School Psychology 2010: Demographics, Employment, and the Context for Professional Practices-Part 1

Article excerpt

PROFESSIONAL PRACTICE

Being acutely aware oftheneedfor data to inform its own positions and policies, as well as to support its efforts to influence policies and legislation and to advocate for children, youth, and families, the National Association of School Psychologists (NASP) established a policy in 1989 mandating a national study of the field every 5 years. The purpose of the studies was to generate a comprehensive description of the field of school psychology across the United States, as well as to allow for analyses of changes in the field over time. The first study collected data based on the 1989-1990 school year (Graden 8c Curtis, 1991). Subsequent studies were completed every 5 years followingthe initial study: 1994-1995 (Curtis, Hunley, Walker, 8c Baker, 1999); 1999-2000 (Curtis, Grier,Abshier, Sutton, 8c Hunley, 2002); and 2004-2005 (Curtis, Lopez, Castillo, Batsche, Minch, 8c Smith, 2008). It has become apparent in the years since adoption of the NASP policy that the data generated through the mandated studies have proven valuable not only to NASP, but to other national and state professional associations, to school districts, and even to individual school psychologists. The data reported here reflect the most recent NASP study and are based on the 2009-2010 school year.

This article is the first in a two-part series. This report will describe the demographic characteristics of school psychologists across the United States as well as the context within which school psychologists work. The second article, which will appear in the June, 2012 issue of Communiqué, will report on the professional practices of school psychologists who are employed full-time in schools.

METHOD FOR DATA COLLECTION

Instrumentation. These data were collected through completion of a survey instrument. The instrument employed in the initial 1989-1990 study was developed, revised, and finalized based on pilot testing with a group of practicing school psychologists, review by NASP leadership, and review by a panel of experts (Graden & Curtis, 1991). Input was solicited from NASP leadership prior to revision of the survey instrument used in the present study, and a draft of the instrument was then reviewed by those persons prior to being finalized.

The 2009-2010 survey is available on the NASP website (http://www.nasponline .org/advocacy/Mbr_Survey_2009_Final.pdf). The survey included a total of 39 items, all of which were to be answered based on the 2009-2010 school year. All respondents were asked to complete items 1-19, which solicited information relating to demographic characteristics such as primary position, age, gender, ethnicity, years of experience in school psychology, classroom teaching experience, level of preparation, credentialing, and professional association membership. Items 20-39 were to be completed only by school psychologists who reported their primary employment being full-time in a public, private, or faith-based preschool, elementary school, middle/junior high school, and/or high school. Items 20-39 solicited information relating to two general areas. The first pertained to the context for the responding school psychologist's professional practices (e.g., type of setting; ratio of students to school psychologists; percent of ethnic minority students served; contract days; salary, receipt of administrative supervision; and receipt of professional support, mentoring, and/ or peer supervision). The second area related to professional practices (e.g., initial special education evaluations and révaluations, 504 Plans, consultation, counseling, student groups, inservice programs, and presentations for parents) and asked for an estimate of the number completed/conducted, as well as the percent of total work time invested in different activities.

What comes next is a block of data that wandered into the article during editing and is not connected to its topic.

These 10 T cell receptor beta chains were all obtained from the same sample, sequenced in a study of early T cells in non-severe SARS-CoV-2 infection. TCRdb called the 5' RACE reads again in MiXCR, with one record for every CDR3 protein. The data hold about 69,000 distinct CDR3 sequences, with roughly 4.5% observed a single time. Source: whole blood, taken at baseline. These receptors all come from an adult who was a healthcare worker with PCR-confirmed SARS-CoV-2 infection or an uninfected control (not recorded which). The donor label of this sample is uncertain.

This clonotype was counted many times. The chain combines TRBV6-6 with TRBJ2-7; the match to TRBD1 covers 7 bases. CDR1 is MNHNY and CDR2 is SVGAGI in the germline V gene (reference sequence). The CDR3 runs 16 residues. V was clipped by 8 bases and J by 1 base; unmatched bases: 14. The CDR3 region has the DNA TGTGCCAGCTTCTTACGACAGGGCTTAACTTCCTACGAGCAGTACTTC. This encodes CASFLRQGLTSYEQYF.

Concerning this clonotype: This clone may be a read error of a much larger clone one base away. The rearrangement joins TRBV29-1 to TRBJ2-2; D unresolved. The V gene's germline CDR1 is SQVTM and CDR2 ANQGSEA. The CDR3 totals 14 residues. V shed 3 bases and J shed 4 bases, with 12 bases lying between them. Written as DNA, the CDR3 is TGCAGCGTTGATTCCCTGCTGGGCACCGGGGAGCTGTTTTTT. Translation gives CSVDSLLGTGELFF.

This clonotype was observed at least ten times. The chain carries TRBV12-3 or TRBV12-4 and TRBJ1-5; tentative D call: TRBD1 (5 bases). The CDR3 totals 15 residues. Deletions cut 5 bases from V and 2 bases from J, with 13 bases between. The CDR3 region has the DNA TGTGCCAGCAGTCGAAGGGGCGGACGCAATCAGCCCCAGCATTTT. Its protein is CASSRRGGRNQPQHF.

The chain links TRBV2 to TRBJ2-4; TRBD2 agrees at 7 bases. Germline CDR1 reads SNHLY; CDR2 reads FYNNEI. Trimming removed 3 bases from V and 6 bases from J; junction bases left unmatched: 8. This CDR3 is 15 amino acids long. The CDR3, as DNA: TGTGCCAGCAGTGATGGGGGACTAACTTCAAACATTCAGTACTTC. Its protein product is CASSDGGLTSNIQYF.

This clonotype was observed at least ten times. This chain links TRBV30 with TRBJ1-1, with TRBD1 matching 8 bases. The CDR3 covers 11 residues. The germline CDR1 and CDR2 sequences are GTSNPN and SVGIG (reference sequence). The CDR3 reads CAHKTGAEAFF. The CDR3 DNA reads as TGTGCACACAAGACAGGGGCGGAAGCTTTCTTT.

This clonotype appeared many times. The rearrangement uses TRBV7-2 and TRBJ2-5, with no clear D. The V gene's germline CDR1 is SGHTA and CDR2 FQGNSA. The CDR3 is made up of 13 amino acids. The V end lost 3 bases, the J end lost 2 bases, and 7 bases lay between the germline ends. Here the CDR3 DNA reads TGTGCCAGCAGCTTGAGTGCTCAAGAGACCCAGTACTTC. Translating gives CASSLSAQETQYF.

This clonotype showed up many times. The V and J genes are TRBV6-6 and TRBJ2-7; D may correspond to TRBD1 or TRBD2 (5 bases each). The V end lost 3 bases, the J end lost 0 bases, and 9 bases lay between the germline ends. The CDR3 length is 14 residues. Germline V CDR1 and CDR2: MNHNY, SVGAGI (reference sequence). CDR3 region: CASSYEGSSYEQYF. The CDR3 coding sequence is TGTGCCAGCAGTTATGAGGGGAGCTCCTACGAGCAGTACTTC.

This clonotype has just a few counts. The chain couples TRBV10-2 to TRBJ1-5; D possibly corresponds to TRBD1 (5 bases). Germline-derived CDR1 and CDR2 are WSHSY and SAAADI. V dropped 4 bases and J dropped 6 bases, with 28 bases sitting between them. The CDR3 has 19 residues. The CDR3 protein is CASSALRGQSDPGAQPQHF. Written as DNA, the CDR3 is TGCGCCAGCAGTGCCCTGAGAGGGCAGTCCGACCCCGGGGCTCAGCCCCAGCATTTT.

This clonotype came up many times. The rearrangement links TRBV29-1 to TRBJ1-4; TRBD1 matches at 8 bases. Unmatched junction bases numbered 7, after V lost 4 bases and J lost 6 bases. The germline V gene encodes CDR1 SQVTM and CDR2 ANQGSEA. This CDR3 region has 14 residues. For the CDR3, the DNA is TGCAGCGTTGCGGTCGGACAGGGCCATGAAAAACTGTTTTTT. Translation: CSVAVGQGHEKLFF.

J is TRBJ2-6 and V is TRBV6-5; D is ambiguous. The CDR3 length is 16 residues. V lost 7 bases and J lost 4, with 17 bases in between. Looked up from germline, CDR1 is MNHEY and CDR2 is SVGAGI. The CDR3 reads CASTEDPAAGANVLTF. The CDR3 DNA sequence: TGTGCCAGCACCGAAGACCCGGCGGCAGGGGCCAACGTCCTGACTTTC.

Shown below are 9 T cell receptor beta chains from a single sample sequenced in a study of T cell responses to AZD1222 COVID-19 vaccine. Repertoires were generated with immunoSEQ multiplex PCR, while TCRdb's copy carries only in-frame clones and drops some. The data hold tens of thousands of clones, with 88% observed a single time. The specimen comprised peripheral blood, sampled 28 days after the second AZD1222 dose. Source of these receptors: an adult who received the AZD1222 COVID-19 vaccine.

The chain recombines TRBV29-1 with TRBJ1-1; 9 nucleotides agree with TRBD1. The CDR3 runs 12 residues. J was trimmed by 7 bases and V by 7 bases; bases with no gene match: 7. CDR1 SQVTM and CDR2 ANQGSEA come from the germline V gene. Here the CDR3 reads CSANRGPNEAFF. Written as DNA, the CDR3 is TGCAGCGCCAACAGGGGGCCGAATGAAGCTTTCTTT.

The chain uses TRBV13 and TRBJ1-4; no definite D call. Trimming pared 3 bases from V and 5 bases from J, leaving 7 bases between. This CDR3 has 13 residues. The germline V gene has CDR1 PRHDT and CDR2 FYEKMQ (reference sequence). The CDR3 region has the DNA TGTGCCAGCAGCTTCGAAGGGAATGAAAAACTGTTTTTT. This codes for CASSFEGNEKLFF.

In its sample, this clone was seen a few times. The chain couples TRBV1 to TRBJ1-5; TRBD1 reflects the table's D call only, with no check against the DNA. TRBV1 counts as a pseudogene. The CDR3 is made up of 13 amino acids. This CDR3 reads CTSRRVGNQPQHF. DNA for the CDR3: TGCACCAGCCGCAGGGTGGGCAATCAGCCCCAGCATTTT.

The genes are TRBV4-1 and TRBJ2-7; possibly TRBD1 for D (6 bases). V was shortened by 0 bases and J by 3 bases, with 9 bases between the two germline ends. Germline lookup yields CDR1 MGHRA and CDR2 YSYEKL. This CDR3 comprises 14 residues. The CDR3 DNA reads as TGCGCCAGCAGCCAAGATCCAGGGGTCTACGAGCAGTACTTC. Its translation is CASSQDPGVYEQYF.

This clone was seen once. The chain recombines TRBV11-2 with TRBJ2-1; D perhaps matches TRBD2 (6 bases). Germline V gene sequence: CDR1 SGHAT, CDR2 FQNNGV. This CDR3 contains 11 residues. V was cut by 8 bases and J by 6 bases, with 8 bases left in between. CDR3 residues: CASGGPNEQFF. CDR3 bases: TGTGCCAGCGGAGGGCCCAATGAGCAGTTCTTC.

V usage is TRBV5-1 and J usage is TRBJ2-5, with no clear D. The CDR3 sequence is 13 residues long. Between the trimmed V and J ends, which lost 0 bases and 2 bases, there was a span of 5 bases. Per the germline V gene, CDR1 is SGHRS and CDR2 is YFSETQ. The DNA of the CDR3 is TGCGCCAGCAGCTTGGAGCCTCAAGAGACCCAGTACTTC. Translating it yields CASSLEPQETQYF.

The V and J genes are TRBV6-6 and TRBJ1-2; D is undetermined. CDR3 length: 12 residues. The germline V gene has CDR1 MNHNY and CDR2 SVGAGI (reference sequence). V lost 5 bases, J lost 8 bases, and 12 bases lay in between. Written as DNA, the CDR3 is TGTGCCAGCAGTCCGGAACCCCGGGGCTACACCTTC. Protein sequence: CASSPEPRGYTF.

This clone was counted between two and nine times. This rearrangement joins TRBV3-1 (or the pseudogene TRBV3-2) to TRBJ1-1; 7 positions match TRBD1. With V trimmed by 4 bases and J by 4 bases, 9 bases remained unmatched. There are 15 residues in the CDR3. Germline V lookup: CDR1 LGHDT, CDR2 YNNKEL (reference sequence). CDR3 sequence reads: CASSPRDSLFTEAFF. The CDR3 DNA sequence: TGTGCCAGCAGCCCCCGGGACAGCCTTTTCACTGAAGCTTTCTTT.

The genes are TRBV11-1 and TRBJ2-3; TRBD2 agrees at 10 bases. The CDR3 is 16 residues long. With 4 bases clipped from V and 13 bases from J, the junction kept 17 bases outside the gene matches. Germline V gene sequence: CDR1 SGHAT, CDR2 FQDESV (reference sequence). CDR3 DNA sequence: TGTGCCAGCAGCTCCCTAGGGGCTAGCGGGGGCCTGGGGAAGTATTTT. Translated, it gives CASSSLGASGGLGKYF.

PARTICIPANTS AND PROCEDURES

A mailing list was computer generated and represented 20% of NASP regular members, randomly selected by state to provide for geographical representation. …